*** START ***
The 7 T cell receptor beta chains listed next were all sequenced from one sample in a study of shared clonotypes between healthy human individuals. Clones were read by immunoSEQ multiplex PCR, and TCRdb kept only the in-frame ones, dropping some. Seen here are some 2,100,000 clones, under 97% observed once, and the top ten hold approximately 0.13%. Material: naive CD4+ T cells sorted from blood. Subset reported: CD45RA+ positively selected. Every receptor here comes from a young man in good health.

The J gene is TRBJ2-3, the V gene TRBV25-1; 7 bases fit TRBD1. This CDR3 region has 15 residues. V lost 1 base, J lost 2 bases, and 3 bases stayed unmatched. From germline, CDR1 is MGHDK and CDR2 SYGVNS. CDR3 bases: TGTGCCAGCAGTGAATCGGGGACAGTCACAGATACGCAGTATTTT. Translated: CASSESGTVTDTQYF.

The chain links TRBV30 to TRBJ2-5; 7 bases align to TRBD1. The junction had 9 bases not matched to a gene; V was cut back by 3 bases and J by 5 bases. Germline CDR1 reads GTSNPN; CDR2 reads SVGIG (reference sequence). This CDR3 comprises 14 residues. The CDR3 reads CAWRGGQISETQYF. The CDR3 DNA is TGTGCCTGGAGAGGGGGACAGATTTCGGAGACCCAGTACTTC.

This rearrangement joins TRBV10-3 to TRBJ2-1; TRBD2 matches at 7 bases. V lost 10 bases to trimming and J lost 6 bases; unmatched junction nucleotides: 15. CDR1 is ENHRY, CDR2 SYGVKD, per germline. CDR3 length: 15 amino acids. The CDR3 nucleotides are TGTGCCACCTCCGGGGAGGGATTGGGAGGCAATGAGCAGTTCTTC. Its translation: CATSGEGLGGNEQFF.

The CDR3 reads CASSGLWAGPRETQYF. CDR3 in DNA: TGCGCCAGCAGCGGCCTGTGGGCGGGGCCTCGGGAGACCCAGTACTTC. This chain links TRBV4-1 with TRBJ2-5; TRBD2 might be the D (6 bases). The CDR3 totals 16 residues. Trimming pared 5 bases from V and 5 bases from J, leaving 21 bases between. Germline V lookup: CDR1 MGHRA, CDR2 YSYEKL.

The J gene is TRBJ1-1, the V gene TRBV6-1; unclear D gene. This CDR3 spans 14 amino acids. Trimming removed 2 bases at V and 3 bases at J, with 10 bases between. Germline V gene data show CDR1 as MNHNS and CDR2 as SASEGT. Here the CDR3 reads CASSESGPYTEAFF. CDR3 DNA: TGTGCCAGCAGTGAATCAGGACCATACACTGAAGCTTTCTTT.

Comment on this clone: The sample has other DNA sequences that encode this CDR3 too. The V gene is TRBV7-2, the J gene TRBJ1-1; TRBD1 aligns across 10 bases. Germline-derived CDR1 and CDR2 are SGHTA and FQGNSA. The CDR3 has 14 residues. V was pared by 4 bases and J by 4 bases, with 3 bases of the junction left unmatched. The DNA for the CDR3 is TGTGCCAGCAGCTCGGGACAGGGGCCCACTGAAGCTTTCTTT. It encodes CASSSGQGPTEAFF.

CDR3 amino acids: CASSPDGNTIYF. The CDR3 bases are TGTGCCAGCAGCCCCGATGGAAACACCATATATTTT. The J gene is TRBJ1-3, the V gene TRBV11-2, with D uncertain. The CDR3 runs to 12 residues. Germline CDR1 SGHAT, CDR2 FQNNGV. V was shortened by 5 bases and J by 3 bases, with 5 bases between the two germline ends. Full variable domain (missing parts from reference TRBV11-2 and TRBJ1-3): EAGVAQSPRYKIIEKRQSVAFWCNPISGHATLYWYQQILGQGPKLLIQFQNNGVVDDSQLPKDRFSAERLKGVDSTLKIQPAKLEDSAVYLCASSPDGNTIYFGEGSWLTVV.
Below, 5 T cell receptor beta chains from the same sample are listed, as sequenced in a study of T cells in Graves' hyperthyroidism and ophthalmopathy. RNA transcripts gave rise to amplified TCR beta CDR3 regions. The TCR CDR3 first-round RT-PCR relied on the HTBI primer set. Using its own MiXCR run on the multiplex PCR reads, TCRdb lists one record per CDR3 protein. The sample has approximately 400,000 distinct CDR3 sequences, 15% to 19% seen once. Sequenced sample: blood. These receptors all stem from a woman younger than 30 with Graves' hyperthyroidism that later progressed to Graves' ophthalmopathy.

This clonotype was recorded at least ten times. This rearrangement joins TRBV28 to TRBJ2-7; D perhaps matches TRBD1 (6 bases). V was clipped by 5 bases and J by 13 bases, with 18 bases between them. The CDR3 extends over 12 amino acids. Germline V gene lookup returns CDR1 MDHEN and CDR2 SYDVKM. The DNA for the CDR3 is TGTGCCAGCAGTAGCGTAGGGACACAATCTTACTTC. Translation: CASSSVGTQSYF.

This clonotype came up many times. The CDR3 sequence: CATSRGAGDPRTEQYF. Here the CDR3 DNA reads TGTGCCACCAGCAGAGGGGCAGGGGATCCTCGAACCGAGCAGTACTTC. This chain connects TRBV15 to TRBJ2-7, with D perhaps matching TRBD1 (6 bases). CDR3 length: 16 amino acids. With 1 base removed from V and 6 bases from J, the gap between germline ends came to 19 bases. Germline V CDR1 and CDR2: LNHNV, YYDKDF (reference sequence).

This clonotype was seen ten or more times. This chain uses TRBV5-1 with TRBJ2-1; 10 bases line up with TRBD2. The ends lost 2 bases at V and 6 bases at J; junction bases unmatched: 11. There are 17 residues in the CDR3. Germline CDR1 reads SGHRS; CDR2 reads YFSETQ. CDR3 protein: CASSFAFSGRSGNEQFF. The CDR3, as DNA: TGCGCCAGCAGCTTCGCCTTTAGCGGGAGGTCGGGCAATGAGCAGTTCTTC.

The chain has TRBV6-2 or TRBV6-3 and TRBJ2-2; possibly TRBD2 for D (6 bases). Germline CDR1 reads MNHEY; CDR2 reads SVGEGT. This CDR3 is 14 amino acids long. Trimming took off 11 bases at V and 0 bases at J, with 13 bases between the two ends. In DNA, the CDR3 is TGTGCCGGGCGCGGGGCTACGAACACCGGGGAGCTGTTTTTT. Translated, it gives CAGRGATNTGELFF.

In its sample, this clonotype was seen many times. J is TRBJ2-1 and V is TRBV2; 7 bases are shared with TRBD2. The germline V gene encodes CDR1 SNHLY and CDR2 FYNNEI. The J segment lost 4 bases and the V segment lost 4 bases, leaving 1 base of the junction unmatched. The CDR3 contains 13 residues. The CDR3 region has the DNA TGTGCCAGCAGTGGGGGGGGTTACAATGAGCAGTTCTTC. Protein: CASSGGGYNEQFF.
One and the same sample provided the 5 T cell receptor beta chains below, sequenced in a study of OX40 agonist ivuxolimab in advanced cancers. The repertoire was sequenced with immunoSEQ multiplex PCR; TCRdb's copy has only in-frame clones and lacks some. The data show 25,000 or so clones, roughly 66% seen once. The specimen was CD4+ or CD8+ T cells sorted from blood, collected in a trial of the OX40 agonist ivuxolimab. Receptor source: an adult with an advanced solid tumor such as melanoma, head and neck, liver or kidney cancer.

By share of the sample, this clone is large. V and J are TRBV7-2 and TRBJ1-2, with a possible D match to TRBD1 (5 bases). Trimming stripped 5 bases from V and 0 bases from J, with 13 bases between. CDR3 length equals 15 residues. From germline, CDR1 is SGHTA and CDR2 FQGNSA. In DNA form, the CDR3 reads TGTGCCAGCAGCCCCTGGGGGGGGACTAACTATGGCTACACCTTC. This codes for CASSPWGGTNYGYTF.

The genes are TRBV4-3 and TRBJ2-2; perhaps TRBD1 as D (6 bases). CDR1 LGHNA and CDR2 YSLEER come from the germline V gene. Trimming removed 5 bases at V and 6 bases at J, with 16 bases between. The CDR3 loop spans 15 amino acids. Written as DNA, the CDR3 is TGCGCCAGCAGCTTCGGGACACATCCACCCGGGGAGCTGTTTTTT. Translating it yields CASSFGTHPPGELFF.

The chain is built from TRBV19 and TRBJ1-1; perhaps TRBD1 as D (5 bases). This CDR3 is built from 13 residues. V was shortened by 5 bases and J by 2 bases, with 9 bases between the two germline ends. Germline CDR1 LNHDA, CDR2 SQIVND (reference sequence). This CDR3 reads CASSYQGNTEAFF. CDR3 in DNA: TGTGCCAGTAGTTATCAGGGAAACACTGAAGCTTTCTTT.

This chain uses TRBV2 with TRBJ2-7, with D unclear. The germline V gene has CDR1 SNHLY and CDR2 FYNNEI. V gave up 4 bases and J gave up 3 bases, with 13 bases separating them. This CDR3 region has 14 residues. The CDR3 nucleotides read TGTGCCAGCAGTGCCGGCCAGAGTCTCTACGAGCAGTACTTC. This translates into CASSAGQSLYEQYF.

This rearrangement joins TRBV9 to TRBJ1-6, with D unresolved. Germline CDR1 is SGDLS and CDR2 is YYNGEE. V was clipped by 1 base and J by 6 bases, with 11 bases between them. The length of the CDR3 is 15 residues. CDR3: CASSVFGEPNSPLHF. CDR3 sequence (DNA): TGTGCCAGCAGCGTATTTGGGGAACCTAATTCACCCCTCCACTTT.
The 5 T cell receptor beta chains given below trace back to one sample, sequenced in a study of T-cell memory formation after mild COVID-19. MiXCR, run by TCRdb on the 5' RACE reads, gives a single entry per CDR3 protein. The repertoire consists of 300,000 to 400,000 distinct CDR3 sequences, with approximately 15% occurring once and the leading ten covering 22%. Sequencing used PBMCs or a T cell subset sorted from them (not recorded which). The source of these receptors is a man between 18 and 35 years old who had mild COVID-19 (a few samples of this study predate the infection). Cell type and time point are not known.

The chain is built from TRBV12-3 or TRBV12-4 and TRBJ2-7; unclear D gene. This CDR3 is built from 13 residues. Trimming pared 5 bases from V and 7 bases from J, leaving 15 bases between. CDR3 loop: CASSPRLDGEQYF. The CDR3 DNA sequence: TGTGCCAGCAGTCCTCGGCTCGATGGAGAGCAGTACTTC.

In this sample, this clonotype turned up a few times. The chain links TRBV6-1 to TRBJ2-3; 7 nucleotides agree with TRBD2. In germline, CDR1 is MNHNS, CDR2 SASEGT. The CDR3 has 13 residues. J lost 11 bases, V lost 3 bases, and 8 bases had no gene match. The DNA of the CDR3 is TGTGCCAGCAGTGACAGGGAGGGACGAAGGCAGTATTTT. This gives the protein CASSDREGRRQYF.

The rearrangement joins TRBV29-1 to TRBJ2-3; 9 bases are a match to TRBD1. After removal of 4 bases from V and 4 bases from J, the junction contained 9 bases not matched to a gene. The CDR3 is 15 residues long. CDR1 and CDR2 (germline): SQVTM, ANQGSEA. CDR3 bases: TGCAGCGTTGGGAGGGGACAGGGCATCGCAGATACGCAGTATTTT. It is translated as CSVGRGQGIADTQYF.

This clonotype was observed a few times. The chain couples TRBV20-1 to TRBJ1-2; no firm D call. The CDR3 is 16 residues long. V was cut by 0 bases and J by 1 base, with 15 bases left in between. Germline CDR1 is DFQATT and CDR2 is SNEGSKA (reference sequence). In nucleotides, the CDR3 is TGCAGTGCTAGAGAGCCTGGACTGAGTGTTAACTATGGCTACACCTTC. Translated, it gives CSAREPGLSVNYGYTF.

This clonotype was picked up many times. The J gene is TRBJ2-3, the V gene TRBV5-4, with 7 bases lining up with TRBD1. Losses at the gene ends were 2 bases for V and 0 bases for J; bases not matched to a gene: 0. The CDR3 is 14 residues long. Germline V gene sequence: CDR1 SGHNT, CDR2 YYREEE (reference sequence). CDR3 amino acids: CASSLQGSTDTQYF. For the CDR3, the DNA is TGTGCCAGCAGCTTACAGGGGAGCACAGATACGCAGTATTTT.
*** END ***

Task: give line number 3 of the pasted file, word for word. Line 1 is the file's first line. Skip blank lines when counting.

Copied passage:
The chain links TRBV30 to TRBJ2-5; 7 bases align to TRBD1. The junction had 9 bases not matched to a gene; V was cut back by 3 bases and J by 5 bases. Germline CDR1 reads GTSNPN; CDR2 reads SVGIG (reference sequence). This CDR3 comprises 14 residues. The CDR3 reads CAWRGGQISETQYF. The CDR3 DNA is TGTGCCTGGAGAGGGGGACAGATTTCGGAGACCCAGTACTTC.